MANAGING CHANGE: A RECIPE FOR SUCCESS
Change is everywhere; within every corner of our lives. It seems like EVERYTHING is changing. Yet, with all of this change, organizations are fairly bad at making change happen. Some research suggests that more than 60% of all organizational change efforts fail. This intrigues me, so I devoted my life to examining and understanding the issue of change in an effort to improve both organizational and individual chances of successfully implementing organizational change. I bring first hand insights from leadership experience inside of a Fortune 100 company, university research centers at the top business and engineering schools in America and Canada, and consulting experience with numerous public and non-profit organizations.
My research leads me to believe that with all this focus on change, there is a lot of confusion about how to create successful change. I think that there are two fundamental problems that organizations make when creating and implementing change. The first reason is that change programs fail because the created plan lacks the comprehensiveness that is required. For example, while quality tools like TQM, or Balanced Scorecard are useful improvement tools, they aren’t enough to make change happen. The second reason is that change programs are often only connected to one part of the organization and NOT connected to the entire organization. To overcome these two challenges, I think organizations need to have a recipe for change.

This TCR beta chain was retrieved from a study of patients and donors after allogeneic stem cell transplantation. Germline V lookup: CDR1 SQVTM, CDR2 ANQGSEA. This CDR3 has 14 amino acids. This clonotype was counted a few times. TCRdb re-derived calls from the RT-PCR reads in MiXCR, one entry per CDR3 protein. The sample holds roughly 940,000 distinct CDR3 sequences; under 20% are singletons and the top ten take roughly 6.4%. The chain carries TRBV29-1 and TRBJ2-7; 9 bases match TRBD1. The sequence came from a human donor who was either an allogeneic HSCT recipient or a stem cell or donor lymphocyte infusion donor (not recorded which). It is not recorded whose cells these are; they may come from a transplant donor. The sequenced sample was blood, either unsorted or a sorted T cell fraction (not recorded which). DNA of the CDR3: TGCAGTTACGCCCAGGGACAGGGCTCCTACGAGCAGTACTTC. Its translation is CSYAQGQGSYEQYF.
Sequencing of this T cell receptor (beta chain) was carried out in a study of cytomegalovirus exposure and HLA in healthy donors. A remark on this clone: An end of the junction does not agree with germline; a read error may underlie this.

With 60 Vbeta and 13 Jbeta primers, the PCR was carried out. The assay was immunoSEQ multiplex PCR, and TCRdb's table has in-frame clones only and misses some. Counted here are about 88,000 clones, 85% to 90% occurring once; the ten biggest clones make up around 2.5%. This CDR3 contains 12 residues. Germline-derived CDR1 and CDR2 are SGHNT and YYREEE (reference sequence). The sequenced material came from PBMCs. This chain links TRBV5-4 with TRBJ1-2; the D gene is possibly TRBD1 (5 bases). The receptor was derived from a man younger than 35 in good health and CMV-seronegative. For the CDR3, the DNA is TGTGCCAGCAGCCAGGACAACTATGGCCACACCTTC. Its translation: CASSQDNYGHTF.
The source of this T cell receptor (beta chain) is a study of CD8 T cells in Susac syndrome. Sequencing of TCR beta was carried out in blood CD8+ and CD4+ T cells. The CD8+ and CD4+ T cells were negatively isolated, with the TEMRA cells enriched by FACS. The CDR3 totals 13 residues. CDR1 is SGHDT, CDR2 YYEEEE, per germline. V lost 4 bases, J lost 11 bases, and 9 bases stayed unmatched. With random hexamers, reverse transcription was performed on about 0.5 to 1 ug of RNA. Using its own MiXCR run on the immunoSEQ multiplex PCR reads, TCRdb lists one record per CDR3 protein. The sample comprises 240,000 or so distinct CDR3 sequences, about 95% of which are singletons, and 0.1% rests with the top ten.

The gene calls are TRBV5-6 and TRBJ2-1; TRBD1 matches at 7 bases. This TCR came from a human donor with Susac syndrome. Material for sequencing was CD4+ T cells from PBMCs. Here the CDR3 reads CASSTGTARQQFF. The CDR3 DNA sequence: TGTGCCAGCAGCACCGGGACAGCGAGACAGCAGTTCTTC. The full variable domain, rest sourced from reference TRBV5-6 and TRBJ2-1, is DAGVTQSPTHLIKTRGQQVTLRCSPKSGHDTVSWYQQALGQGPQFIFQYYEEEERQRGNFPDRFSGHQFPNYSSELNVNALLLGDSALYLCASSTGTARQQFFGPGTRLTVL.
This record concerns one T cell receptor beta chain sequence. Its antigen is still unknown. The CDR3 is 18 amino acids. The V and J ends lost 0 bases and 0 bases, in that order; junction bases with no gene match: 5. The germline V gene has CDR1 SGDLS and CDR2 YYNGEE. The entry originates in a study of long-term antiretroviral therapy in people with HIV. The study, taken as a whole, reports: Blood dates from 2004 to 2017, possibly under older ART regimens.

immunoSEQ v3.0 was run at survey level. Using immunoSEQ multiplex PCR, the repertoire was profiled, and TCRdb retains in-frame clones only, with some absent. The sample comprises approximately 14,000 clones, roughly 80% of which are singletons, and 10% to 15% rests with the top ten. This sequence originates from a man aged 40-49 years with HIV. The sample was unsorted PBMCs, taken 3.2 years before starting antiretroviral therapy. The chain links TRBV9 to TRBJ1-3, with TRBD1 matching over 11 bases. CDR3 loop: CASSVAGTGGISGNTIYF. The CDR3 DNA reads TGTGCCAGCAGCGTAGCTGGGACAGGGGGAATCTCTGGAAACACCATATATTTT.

When baking a cake, sugar is necessary, but so too are flour, eggs, milk and butter. Before you start baking a cake, you want to make sure you have all the ingredients. I suggest the same approach for your change journey. The five ingredients for successful change are: a vision (where do you want to go), great leadership (who will take you there), a technical plan (what tools will you use to implement change), a social plan for implementing the technical plan (how will you enroll others to go where you want them to go), and a burning platform (why leave where you are).
While I use the analogy of a recipe to understanding organizational change, I don’t think you need to spend multiple years to become a change master. However, I do think that, much like baking a cake, just knowing the ingredients is never enough.
Relatively quickly, I believe you can learn from the challenges others have encountered in trying to implement change programs and understand how the different ingredients of your change program need to be created and blended together.
Dr. Washington teaches in the Business Leadership for Technical Professionals Program, the Management Essentials Program, and in various customized Executive Education programs.